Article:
Wednesday, October 31, 2012

Vringo, Inc. (AMEX:VRNG) Plunges 35% As Google Inc (NASDAQ:GOOG) Wins A Key Decision In Norfolk Patent Case

Shares of Vringo, Inc. (AMEX:VRNG) are hammered down by 36% to $2.56 after hitting session low of $1.75 as a federal judge this morning issued a major blow against a small tech company alleging Internet giant Google Inc(NASDAQ:GOOG) and other companies over accused patent violation.

Raymond A. Jackson, a US District Judge ruled that if Vringo and its subsidiary, I/P Engine, influence a jury that Google violated the patents, it cannot gather damages for the 6 years prior to the lawsuit’s filing the previous year.

Vringo is implementing a formula that calls for collecting a percentage of Google’s revenue from 2005 to the present day. At the least, the company is owed $500 million, as Vringo said.

Jackson has found that Vringo and its predecessor waited too long to file a lawsuit since Google made the patent technology public in the year 2005. The patents entails directing adverts to particular Internet used based on the searches they execute.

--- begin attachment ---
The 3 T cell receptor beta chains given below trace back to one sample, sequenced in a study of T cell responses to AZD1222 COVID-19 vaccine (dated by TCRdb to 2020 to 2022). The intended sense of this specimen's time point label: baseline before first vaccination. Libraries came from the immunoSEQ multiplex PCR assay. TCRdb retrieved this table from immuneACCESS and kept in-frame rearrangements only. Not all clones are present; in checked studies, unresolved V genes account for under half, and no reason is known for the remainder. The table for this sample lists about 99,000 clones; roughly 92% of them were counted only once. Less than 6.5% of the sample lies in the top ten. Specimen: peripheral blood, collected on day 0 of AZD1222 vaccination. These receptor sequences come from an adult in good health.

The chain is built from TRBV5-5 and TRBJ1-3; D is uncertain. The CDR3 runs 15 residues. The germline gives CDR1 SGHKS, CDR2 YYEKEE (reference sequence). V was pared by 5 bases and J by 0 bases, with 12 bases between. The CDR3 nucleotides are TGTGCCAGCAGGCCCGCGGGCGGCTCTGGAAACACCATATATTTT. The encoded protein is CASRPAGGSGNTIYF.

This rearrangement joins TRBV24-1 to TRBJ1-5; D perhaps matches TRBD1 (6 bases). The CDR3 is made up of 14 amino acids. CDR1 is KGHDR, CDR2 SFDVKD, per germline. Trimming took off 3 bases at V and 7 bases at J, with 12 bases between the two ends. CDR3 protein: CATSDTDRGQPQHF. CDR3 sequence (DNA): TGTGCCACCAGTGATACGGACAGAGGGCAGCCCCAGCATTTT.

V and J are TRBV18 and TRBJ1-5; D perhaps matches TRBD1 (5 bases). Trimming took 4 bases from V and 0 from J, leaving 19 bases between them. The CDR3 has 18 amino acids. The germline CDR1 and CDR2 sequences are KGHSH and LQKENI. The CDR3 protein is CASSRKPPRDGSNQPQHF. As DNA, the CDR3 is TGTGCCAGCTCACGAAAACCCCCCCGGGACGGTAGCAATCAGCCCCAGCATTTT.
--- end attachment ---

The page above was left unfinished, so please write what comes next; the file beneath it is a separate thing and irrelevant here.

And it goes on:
The technology was developed in the 1990s. The patents for the technology were acquired in 1998 and 2001. An attorney for Vringo has informed the jury that since the year 2004, Google’s profits have increased by 20% since it used a system that places adverts on searches. At the end of 2011, Google posted revenue close to $38 billion and should top that figure by the end of 2012.

A lawyer on behalf of Vringo asked the judge to hold back making a decision on the matter, known as the law of laches, until it can present a refutation witness. The judge nixed the idea since he found it to be procedurally unacceptable. To put it differently, Vringo must have made the move sooner.

Jackson said that the court is not approving Vringo of that chance.

The trial is predicted to wrap up soon.

Google is the chief defendant in the case. Vringo is also suing, for much lesser amounts, IAC, AOL, Target and Ganett that incorporate same Internet advertising technology from Google.

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